MR: Nicely said. Okay, let's get back to Behind The Parade. What is the most personal song on this record?
TK: Probably "Already Made Up Your Mind."
MR: The second song you wrote for this album?
TK: Right. But I think you meant sort of lyrically?
TK: Yeah, it's an old-fashioned kind of romantic song on this record. I've really been trying to get away from that because I think I have this romantic, unrequited love relationship thing beating over my head from Day One starting out with The Beatles. I grew tired of writing these lyrics that people sort of wanted me to write that everyone can relate to. I stopped trying to reach out to everyone. My lyrics have gone towards a literary, fictional style. About ten years ago, I got really interested in books on pulp fiction, hipster slang, and a lot of the great jazz and blues artists, who pretty much came up with all the rock 'n' roll language, which started with black Americans in the South. You know, you've got the word "gig." You listen to the old "rock 'n' roll" songs all the way up to Chuck Berry, this sort of hipster slang, which I got a lot of ideas from. I sort of write these little vignettes of people on the fringes of society that are maybe criminals, drug addicts, or sexual revolutionaries; people pushing the envelope and living on the edge always seemed really interesting to me. Of course, this whole banner was picked up in the fifties with (Jack) Kerouac, The Beats, and (Alan) Ginsberg. It's very bohemian, but that's always fascinated me, and so I've moved more toward that way of writing.
MR: In your opinion, have you been growing from album to album?
TK: I think so. I think my lyrics on these last three records have taken a couple leaps up. It's hard for me to be objective, but, you know.
MR: You're also going on tour?
TK: We're kind of on tour right now, hence the commotion in the background. (laughs).
MR: So, predictions...this time next year, are you writing your next album already?
TK: That's an excellent question. No, I'm not. As soon as I get into the whole record coming out mode, then I plan the tour. That takes months and months. Then we've got the interviews, promotion, touring, and it takes too much out of me, so we're done at the end of the month. Perhaps we'll see what my mood is like when I get back to California. I doubt I'll get another record out next year, but I would say probably 2013.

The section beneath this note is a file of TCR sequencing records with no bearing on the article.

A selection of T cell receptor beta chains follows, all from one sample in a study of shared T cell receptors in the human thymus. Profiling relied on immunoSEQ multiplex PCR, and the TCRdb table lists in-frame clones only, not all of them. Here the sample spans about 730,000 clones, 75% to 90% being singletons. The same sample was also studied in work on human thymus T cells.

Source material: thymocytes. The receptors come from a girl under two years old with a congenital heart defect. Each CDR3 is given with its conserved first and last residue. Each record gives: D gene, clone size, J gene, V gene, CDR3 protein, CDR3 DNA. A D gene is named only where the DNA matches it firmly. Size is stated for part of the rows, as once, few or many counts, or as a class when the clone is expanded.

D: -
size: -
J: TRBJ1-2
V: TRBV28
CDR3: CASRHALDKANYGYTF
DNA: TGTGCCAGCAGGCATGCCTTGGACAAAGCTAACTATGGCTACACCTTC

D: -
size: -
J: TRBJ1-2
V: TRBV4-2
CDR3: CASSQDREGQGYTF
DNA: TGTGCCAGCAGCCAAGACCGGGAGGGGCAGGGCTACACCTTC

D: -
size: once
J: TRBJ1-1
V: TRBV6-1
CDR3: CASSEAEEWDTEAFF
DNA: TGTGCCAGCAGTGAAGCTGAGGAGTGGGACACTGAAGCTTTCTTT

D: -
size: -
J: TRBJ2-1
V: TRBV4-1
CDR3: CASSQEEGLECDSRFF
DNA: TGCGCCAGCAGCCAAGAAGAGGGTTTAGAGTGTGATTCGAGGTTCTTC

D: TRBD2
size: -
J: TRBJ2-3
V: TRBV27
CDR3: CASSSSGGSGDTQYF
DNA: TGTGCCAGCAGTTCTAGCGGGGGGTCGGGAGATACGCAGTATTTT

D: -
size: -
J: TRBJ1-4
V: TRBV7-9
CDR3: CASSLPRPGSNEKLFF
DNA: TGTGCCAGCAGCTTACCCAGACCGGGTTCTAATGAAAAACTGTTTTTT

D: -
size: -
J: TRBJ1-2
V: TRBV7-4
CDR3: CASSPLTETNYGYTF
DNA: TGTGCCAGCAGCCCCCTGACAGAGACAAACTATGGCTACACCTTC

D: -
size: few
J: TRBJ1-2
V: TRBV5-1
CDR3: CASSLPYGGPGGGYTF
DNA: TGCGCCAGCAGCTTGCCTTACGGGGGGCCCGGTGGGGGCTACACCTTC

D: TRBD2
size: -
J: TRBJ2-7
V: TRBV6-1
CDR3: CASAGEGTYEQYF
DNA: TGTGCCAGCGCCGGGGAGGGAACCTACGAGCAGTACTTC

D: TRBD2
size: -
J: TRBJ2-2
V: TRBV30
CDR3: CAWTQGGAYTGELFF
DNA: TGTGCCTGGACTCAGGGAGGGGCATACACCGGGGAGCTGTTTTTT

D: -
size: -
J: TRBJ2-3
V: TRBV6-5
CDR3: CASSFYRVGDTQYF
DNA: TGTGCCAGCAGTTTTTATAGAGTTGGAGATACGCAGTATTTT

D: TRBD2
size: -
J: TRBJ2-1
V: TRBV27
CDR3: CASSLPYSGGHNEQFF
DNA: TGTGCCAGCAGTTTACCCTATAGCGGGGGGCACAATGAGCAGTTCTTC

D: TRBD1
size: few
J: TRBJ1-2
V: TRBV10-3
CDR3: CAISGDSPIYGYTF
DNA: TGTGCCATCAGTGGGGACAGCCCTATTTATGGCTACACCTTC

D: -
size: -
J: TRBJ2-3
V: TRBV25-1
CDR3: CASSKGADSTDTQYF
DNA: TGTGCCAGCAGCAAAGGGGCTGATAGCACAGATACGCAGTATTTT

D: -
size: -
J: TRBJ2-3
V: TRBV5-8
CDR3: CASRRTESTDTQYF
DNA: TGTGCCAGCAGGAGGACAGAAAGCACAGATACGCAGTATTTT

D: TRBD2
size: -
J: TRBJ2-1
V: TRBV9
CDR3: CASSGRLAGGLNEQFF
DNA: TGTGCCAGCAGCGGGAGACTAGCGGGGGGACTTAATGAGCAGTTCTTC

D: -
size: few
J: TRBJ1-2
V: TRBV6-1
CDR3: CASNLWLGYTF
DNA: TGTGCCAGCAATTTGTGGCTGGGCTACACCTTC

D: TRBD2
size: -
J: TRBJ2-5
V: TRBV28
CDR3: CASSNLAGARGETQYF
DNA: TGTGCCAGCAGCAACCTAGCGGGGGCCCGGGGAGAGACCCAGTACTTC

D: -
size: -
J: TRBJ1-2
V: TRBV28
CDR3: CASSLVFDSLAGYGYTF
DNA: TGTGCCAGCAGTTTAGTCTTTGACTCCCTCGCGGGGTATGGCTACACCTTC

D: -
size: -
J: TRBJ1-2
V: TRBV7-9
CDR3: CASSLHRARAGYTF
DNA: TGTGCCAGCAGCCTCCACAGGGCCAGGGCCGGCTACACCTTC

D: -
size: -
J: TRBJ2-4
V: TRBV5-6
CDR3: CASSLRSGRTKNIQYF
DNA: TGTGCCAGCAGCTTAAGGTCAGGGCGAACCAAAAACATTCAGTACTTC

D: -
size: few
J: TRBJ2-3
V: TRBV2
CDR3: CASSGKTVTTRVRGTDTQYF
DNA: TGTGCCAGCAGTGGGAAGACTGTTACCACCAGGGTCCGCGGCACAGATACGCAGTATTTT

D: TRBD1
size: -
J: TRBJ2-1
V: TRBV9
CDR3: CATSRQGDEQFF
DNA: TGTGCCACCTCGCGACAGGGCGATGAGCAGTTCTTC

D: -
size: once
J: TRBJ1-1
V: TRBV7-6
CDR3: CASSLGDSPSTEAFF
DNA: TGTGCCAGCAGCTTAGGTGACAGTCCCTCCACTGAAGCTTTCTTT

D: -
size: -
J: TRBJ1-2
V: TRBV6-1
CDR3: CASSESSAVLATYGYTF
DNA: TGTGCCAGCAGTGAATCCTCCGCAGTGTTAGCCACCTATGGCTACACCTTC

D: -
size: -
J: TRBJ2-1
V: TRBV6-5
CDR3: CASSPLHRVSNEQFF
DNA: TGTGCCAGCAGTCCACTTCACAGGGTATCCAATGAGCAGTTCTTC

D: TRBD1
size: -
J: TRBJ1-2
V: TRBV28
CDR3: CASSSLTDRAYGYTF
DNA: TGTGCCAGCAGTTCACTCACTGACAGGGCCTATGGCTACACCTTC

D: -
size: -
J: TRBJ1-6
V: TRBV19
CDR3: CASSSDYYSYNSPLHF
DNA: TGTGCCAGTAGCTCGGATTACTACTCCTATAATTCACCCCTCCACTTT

MR: 2013, okay we'll take it.
TK: If someone will put it out. That's always the question. (laughs) I'll make it if they'll put it out and then will they buy it? Will it make people money and will it make it worth their while. So, it's commerce that dictates a lot of this.
MR: Exactly, circling back to our earlier conversation. So, then what you do is go to a fan-funded site, you get fans and passers-by to fund the record, and then the delivery system of music will probably be something totally different than what we're thinking about right now. Bam.
TK: (laughs) Well a lot of people are doing that.
MR: I don't know what to think of that yet. What do you think?
TK: I don't particularly like that. I mean, it's a gimmick. Everyone's got to have a gimmick, like Gypsy Rose Lee said, right? I think it's a little bogus. I think there are some artists who say, "I need $75,000 to make this record." Unless you're recording with Roy Thomas Baker at AIR Studios in London, it doesn't cost $75,000 to make a record these days. Perhaps they're using that money to live on for a year or something plus make the record. The most expensive thing about making records is mixing. You still have to pay someone a reasonable amount of money if you want a good mix. If you figure 10 songs, your record shouldn't cost more than $10k.
MR: That's a very good point. Most of these albums are being recorded at home. So, remember that, all you people donating thousands of dollars to your favorite artist's new album.